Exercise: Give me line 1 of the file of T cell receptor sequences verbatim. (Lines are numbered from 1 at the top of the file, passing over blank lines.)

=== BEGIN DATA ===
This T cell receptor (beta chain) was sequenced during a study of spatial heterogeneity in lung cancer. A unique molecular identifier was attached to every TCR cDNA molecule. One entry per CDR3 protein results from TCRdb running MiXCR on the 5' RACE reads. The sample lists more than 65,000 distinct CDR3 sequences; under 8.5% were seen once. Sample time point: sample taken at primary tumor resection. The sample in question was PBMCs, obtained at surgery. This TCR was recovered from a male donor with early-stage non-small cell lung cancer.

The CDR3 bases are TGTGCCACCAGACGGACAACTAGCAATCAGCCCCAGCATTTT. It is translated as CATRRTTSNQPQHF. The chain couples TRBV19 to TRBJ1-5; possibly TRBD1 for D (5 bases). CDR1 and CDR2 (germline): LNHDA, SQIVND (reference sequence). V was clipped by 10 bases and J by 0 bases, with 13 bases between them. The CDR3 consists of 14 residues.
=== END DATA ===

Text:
This T cell receptor (beta chain) was sequenced during a study of spatial heterogeneity in lung cancer. A unique molecular identifier was attached to every TCR cDNA molecule. One entry per CDR3 protein results from TCRdb running MiXCR on the 5' RACE reads. The sample lists more than 65,000 distinct CDR3 sequences; under 8.5% were seen once. Sample time point: sample taken at primary tumor resection. The sample in question was PBMCs, obtained at surgery. This TCR was recovered from a male donor with early-stage non-small cell lung cancer.